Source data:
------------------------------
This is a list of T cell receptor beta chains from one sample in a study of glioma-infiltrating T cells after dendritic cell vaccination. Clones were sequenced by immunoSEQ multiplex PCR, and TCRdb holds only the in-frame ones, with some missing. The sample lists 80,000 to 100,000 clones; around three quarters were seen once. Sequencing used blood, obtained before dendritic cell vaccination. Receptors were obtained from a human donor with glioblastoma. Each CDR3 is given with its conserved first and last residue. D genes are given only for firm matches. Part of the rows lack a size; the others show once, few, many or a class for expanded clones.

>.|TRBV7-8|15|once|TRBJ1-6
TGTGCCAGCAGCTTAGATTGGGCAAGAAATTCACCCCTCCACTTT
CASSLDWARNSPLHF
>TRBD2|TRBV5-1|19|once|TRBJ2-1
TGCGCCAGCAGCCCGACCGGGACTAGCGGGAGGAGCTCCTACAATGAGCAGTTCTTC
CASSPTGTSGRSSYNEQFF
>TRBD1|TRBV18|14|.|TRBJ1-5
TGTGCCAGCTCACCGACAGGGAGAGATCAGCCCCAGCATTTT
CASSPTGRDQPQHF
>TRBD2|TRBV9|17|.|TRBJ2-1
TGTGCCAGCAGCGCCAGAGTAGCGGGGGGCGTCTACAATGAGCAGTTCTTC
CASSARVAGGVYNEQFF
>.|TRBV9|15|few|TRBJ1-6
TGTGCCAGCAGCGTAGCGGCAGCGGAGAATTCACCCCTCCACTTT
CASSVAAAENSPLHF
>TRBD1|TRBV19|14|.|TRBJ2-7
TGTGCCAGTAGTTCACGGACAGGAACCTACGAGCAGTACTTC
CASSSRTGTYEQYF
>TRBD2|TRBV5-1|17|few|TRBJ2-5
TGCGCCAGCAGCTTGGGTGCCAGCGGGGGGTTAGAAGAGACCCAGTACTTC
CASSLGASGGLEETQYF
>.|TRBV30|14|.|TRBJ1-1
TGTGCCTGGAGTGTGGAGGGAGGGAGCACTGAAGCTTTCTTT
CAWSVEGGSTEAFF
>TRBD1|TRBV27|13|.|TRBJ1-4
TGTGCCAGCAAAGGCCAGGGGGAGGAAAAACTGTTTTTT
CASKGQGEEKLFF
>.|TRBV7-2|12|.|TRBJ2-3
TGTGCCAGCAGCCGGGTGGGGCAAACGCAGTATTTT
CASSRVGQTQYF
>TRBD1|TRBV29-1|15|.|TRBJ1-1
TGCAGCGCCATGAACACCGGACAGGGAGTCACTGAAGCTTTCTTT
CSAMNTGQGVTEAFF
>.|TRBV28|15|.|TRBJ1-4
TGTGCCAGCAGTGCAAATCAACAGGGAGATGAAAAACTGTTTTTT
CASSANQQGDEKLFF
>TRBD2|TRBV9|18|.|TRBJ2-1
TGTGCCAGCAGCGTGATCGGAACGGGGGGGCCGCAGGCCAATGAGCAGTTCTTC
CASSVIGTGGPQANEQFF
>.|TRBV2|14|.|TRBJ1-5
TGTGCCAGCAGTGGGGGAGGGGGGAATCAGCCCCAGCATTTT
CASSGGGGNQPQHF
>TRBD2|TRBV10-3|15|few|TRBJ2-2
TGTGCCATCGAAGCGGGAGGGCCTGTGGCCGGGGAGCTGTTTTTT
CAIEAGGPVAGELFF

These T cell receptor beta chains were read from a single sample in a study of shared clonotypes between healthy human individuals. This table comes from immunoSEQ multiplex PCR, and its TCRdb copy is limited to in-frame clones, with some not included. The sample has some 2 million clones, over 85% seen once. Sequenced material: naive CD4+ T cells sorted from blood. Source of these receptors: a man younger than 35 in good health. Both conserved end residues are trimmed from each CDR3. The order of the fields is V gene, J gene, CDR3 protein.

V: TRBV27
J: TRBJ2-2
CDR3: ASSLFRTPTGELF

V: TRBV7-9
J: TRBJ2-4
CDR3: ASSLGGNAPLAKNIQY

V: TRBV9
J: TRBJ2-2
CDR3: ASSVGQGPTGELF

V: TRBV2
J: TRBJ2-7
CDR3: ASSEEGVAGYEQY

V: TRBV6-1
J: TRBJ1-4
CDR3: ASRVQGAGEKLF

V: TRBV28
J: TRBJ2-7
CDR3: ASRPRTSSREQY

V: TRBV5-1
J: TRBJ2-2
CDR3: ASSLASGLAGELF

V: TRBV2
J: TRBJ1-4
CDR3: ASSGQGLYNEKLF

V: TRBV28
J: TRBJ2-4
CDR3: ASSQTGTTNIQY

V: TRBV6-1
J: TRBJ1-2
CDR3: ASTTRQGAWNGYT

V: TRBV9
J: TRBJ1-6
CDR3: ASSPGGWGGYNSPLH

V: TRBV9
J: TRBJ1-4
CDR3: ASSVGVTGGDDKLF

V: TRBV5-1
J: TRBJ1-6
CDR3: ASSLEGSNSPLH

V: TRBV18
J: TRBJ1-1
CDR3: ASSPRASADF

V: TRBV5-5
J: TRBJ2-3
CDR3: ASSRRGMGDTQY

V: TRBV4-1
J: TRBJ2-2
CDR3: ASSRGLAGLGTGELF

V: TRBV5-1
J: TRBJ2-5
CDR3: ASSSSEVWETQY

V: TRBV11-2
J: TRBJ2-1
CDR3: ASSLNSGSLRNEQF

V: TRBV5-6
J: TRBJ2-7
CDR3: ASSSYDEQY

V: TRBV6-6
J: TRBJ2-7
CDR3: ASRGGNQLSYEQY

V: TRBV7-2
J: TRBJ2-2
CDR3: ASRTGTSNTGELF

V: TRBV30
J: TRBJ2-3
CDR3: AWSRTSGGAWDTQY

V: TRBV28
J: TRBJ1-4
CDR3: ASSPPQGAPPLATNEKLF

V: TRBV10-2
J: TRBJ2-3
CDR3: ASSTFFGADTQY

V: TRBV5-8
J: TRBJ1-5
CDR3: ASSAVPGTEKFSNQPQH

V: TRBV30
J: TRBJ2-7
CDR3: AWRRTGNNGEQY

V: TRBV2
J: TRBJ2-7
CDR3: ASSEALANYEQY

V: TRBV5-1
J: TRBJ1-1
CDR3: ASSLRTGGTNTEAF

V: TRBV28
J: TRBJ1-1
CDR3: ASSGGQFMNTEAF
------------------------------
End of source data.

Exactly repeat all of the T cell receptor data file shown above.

This is a list of T cell receptor beta chains from one sample in a study of glioma-infiltrating T cells after dendritic cell vaccination. Clones were sequenced by immunoSEQ multiplex PCR, and TCRdb holds only the in-frame ones, with some missing. The sample lists 80,000 to 100,000 clones; around three quarters were seen once. Sequencing used blood, obtained before dendritic cell vaccination. Receptors were obtained from a human donor with glioblastoma. Each CDR3 is given with its conserved first and last residue. D genes are given only for firm matches. Part of the rows lack a size; the others show once, few, many or a class for expanded clones.

>.|TRBV7-8|15|once|TRBJ1-6
TGTGCCAGCAGCTTAGATTGGGCAAGAAATTCACCCCTCCACTTT
CASSLDWARNSPLHF
>TRBD2|TRBV5-1|19|once|TRBJ2-1
TGCGCCAGCAGCCCGACCGGGACTAGCGGGAGGAGCTCCTACAATGAGCAGTTCTTC
CASSPTGTSGRSSYNEQFF
>TRBD1|TRBV18|14|.|TRBJ1-5
TGTGCCAGCTCACCGACAGGGAGAGATCAGCCCCAGCATTTT
CASSPTGRDQPQHF
>TRBD2|TRBV9|17|.|TRBJ2-1
TGTGCCAGCAGCGCCAGAGTAGCGGGGGGCGTCTACAATGAGCAGTTCTTC
CASSARVAGGVYNEQFF
>.|TRBV9|15|few|TRBJ1-6
TGTGCCAGCAGCGTAGCGGCAGCGGAGAATTCACCCCTCCACTTT
CASSVAAAENSPLHF
>TRBD1|TRBV19|14|.|TRBJ2-7
TGTGCCAGTAGTTCACGGACAGGAACCTACGAGCAGTACTTC
CASSSRTGTYEQYF
>TRBD2|TRBV5-1|17|few|TRBJ2-5
TGCGCCAGCAGCTTGGGTGCCAGCGGGGGGTTAGAAGAGACCCAGTACTTC
CASSLGASGGLEETQYF
>.|TRBV30|14|.|TRBJ1-1
TGTGCCTGGAGTGTGGAGGGAGGGAGCACTGAAGCTTTCTTT
CAWSVEGGSTEAFF
>TRBD1|TRBV27|13|.|TRBJ1-4
TGTGCCAGCAAAGGCCAGGGGGAGGAAAAACTGTTTTTT
CASKGQGEEKLFF
>.|TRBV7-2|12|.|TRBJ2-3
TGTGCCAGCAGCCGGGTGGGGCAAACGCAGTATTTT
CASSRVGQTQYF
>TRBD1|TRBV29-1|15|.|TRBJ1-1
TGCAGCGCCATGAACACCGGACAGGGAGTCACTGAAGCTTTCTTT
CSAMNTGQGVTEAFF
>.|TRBV28|15|.|TRBJ1-4
TGTGCCAGCAGTGCAAATCAACAGGGAGATGAAAAACTGTTTTTT
CASSANQQGDEKLFF
>TRBD2|TRBV9|18|.|TRBJ2-1
TGTGCCAGCAGCGTGATCGGAACGGGGGGGCCGCAGGCCAATGAGCAGTTCTTC
CASSVIGTGGPQANEQFF
>.|TRBV2|14|.|TRBJ1-5
TGTGCCAGCAGTGGGGGAGGGGGGAATCAGCCCCAGCATTTT
CASSGGGGNQPQHF
>TRBD2|TRBV10-3|15|few|TRBJ2-2
TGTGCCATCGAAGCGGGAGGGCCTGTGGCCGGGGAGCTGTTTTTT
CAIEAGGPVAGELFF

These T cell receptor beta chains were read from a single sample in a study of shared clonotypes between healthy human individuals. This table comes from immunoSEQ multiplex PCR, and its TCRdb copy is limited to in-frame clones, with some not included. The sample has some 2 million clones, over 85% seen once. Sequenced material: naive CD4+ T cells sorted from blood. Source of these receptors: a man younger than 35 in good health. Both conserved end residues are trimmed from each CDR3. The order of the fields is V gene, J gene, CDR3 protein.

V: TRBV27
J: TRBJ2-2
CDR3: ASSLFRTPTGELF

V: TRBV7-9
J: TRBJ2-4
CDR3: ASSLGGNAPLAKNIQY

V: TRBV9
J: TRBJ2-2
CDR3: ASSVGQGPTGELF

V: TRBV2
J: TRBJ2-7
CDR3: ASSEEGVAGYEQY

V: TRBV6-1
J: TRBJ1-4
CDR3: ASRVQGAGEKLF

V: TRBV28
J: TRBJ2-7
CDR3: ASRPRTSSREQY

V: TRBV5-1
J: TRBJ2-2
CDR3: ASSLASGLAGELF

V: TRBV2
J: TRBJ1-4
CDR3: ASSGQGLYNEKLF

V: TRBV28
J: TRBJ2-4
CDR3: ASSQTGTTNIQY

V: TRBV6-1
J: TRBJ1-2
CDR3: ASTTRQGAWNGYT

V: TRBV9
J: TRBJ1-6
CDR3: ASSPGGWGGYNSPLH

V: TRBV9
J: TRBJ1-4
CDR3: ASSVGVTGGDDKLF

V: TRBV5-1
J: TRBJ1-6
CDR3: ASSLEGSNSPLH

V: TRBV18
J: TRBJ1-1
CDR3: ASSPRASADF

V: TRBV5-5
J: TRBJ2-3
CDR3: ASSRRGMGDTQY

V: TRBV4-1
J: TRBJ2-2
CDR3: ASSRGLAGLGTGELF

V: TRBV5-1
J: TRBJ2-5
CDR3: ASSSSEVWETQY

V: TRBV11-2
J: TRBJ2-1
CDR3: ASSLNSGSLRNEQF

V: TRBV5-6
J: TRBJ2-7
CDR3: ASSSYDEQY

V: TRBV6-6
J: TRBJ2-7
CDR3: ASRGGNQLSYEQY

V: TRBV7-2
J: TRBJ2-2
CDR3: ASRTGTSNTGELF

V: TRBV30
J: TRBJ2-3
CDR3: AWSRTSGGAWDTQY

V: TRBV28
J: TRBJ1-4
CDR3: ASSPPQGAPPLATNEKLF

V: TRBV10-2
J: TRBJ2-3
CDR3: ASSTFFGADTQY

V: TRBV5-8
J: TRBJ1-5
CDR3: ASSAVPGTEKFSNQPQH

V: TRBV30
J: TRBJ2-7
CDR3: AWRRTGNNGEQY

V: TRBV2
J: TRBJ2-7
CDR3: ASSEALANYEQY

V: TRBV5-1
J: TRBJ1-1
CDR3: ASSLRTGGTNTEAF

V: TRBV28
J: TRBJ1-1
CDR3: ASSGGQFMNTEAF